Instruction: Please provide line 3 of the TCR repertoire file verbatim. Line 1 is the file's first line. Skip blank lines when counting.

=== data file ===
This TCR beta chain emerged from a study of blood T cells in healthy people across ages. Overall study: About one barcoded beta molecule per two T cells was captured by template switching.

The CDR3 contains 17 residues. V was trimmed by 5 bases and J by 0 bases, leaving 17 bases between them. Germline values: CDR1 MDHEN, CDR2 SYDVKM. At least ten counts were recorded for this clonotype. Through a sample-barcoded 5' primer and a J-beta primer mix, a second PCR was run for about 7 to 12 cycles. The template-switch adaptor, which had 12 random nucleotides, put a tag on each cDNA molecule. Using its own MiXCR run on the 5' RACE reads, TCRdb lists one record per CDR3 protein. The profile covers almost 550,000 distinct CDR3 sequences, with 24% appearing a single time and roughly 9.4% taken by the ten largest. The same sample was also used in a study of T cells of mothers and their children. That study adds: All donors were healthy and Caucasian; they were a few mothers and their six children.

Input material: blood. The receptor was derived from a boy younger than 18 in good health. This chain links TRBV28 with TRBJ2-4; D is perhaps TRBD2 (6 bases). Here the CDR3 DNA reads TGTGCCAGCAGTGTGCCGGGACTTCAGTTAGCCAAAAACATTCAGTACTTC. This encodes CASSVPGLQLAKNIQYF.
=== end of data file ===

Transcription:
Input material: blood. The receptor was derived from a boy younger than 18 in good health. This chain links TRBV28 with TRBJ2-4; D is perhaps TRBD2 (6 bases). Here the CDR3 DNA reads TGTGCCAGCAGTGTGCCGGGACTTCAGTTAGCCAAAAACATTCAGTACTTC. This encodes CASSVPGLQLAKNIQYF.